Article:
Eating by Numbers
February 26, 2012
As a nutritionist, I cower from calorie counting for fear my clients will start seeing numbers in their heads and lose the natural ability to do what is so fundamental to being human – EAT.
Anyone in the business of food these days is guilty of making the process of eating food more complicated for the public. If you manufacture food, perhaps you over-process the healthy nutrients right out of your product for the sake of better taste, convenience or shelf stability. If you sell food, maybe you choose the foods that sell the best, even when you know they’re not healthy for our children. If you cook the food, maybe you load up your recipes with sodium because you know people can’t help but like food doused in salt.
If you give advice about food and eating, like me, you might be spending more time on the science of food and digestion versus the lived experience of eating. This can be downright confusing and mind-boggling for most people. “What’s the difference between a trans fat and a monounsaturated fat? How many of those omega-3 fats should we be eating?”
There should be no need for someone to get an advanced degree in nutrition to eat, but that seems to be where we’ve found ourselves today.
People are desperate to find ways to eat healthy. We, as an industry, are trying our best to respond to this need. But are we helping or are we making it worse?
Wal-Mart recently announced its “Great for You” icon that will be placed on foods that meet certain nutritional criteria. This is supposed to help the consumer make better choices. This concept mimics other supermarket initiatives such as Hannaford’s Guiding Stars or NuVal. Rather than ask the consumer to flip the box and decipher the government-mandated nutrition label, we’re supposedly simplifying the process with these sprouting shelf-tags.
At first glance, this does get people thinking about what they’re buying. If those crackers score a higher mark than their competitor, we might think twice. But let’s be real. How much better for you is a Cheez-It than a Cheeto? We are living in a minefield of nutrition controversy and escalating health care issues. People want solutions but we may not be getting to the root of the problem.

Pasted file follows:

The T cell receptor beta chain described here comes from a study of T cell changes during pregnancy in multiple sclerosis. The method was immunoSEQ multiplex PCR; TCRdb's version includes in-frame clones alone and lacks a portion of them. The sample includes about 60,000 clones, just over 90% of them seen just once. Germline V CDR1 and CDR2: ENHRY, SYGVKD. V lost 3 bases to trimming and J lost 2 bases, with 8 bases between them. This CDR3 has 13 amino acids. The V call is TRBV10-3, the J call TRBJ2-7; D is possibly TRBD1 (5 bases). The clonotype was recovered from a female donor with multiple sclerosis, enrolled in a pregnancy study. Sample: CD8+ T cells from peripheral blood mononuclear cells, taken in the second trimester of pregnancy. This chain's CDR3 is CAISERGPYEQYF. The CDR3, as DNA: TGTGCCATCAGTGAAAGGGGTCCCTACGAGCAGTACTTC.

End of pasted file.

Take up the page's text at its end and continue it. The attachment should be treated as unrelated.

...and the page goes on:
Some supermarkets understand that delicate balance where the customer wants their Coke and potato chips, but they also want wholesome advice. In this case, it’s not even worth it to put the Lay’s in the same playing field as the arugula. Labeling all of the food may be doing a disservice to our customers. We all know there isn’t anything healthy about a potato chip. What the consumer doesn’t know, however, is that kale can be cooked a hundred different ways or that chia seeds rival flax in their nutritional power.
People want convenience, taste and value, but today, they are also desperate for healthy. Show them how to do it. Make those foods that are healthy accessible to them through discounts and cooking demos.
We should not be eating by numbers. We need to be more creative than that, putting enjoyment and health as the main ingredients of our store’s recipe.
Sally Lynch is a licensed dietitian-nutritionist with over 15 years experience as a personal counselor and consultant to the food industry. Sally has published numerous articles on nutrition, which have appeared in national magazines such as Whole Living and Alternative Medicine, and holds a BS in Nutritional Biochemistry and French and a MS in Human Nutrition. She lives in West Hartford with her husband and three children.
As a nutritionist working for a supermarket, you have a unique outlook on how retailers are increasing health awareness at the store level and the kind of questions that shoppers ask. Each month, we'll be featuring a guest column, written by a nutritionist, that communicates this point of view on a variety of topics. And we want to hear from you. If you are a supermarket nutritionist interested in sharing your perspective and insights, we would love to help you share your thoughts! Please contact Allison Bloom at firstname.lastname@example.org.